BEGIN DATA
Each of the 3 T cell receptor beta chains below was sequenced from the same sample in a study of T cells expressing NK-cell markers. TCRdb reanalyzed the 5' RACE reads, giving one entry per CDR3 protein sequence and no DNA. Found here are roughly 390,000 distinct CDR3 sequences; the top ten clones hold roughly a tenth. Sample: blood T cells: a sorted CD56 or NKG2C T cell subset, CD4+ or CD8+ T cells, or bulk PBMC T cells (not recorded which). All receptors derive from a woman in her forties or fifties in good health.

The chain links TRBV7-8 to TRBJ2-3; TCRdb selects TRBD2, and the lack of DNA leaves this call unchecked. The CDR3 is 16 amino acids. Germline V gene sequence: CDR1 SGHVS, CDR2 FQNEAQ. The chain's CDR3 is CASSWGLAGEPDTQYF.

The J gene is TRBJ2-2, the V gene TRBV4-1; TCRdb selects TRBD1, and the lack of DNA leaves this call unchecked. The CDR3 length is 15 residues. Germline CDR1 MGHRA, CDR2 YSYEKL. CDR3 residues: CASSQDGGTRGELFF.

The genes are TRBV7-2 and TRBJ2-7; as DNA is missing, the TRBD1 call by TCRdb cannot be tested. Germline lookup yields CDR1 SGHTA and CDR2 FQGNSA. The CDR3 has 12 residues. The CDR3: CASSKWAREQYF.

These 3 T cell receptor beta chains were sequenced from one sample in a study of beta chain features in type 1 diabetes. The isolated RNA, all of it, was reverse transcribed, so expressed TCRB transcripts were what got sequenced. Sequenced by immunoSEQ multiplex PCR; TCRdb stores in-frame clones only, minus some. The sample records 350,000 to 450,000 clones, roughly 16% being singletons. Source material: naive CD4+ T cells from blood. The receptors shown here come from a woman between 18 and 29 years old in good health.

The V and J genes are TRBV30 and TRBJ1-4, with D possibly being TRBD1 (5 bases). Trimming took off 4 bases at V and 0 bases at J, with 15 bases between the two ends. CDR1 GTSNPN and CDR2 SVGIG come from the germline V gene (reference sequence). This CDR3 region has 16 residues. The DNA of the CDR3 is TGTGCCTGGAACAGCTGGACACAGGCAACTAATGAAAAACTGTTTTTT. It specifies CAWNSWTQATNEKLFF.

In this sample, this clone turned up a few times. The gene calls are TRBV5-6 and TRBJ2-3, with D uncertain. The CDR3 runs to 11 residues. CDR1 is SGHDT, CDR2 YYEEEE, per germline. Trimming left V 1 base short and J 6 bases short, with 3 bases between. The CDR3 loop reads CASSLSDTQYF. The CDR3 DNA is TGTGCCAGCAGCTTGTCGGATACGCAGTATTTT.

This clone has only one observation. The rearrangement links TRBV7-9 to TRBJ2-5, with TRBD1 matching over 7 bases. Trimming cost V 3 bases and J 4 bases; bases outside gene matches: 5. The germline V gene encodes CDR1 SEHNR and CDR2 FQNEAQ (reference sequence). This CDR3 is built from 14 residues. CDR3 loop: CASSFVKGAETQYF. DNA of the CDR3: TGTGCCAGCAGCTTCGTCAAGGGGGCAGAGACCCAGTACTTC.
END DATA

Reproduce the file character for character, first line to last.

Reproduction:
Each of the 3 T cell receptor beta chains below was sequenced from the same sample in a study of T cells expressing NK-cell markers. TCRdb reanalyzed the 5' RACE reads, giving one entry per CDR3 protein sequence and no DNA. Found here are roughly 390,000 distinct CDR3 sequences; the top ten clones hold roughly a tenth. Sample: blood T cells: a sorted CD56 or NKG2C T cell subset, CD4+ or CD8+ T cells, or bulk PBMC T cells (not recorded which). All receptors derive from a woman in her forties or fifties in good health.

The chain links TRBV7-8 to TRBJ2-3; TCRdb selects TRBD2, and the lack of DNA leaves this call unchecked. The CDR3 is 16 amino acids. Germline V gene sequence: CDR1 SGHVS, CDR2 FQNEAQ. The chain's CDR3 is CASSWGLAGEPDTQYF.

The J gene is TRBJ2-2, the V gene TRBV4-1; TCRdb selects TRBD1, and the lack of DNA leaves this call unchecked. The CDR3 length is 15 residues. Germline CDR1 MGHRA, CDR2 YSYEKL. CDR3 residues: CASSQDGGTRGELFF.

The genes are TRBV7-2 and TRBJ2-7; as DNA is missing, the TRBD1 call by TCRdb cannot be tested. Germline lookup yields CDR1 SGHTA and CDR2 FQGNSA. The CDR3 has 12 residues. The CDR3: CASSKWAREQYF.

These 3 T cell receptor beta chains were sequenced from one sample in a study of beta chain features in type 1 diabetes. The isolated RNA, all of it, was reverse transcribed, so expressed TCRB transcripts were what got sequenced. Sequenced by immunoSEQ multiplex PCR; TCRdb stores in-frame clones only, minus some. The sample records 350,000 to 450,000 clones, roughly 16% being singletons. Source material: naive CD4+ T cells from blood. The receptors shown here come from a woman between 18 and 29 years old in good health.

The V and J genes are TRBV30 and TRBJ1-4, with D possibly being TRBD1 (5 bases). Trimming took off 4 bases at V and 0 bases at J, with 15 bases between the two ends. CDR1 GTSNPN and CDR2 SVGIG come from the germline V gene (reference sequence). This CDR3 region has 16 residues. The DNA of the CDR3 is TGTGCCTGGAACAGCTGGACACAGGCAACTAATGAAAAACTGTTTTTT. It specifies CAWNSWTQATNEKLFF.

In this sample, this clone turned up a few times. The gene calls are TRBV5-6 and TRBJ2-3, with D uncertain. The CDR3 runs to 11 residues. CDR1 is SGHDT, CDR2 YYEEEE, per germline. Trimming left V 1 base short and J 6 bases short, with 3 bases between. The CDR3 loop reads CASSLSDTQYF. The CDR3 DNA is TGTGCCAGCAGCTTGTCGGATACGCAGTATTTT.

This clone has only one observation. The rearrangement links TRBV7-9 to TRBJ2-5, with TRBD1 matching over 7 bases. Trimming cost V 3 bases and J 4 bases; bases outside gene matches: 5. The germline V gene encodes CDR1 SEHNR and CDR2 FQNEAQ (reference sequence). This CDR3 is built from 14 residues. CDR3 loop: CASSFVKGAETQYF. DNA of the CDR3: TGTGCCAGCAGCTTCGTCAAGGGGGCAGAGACCCAGTACTTC.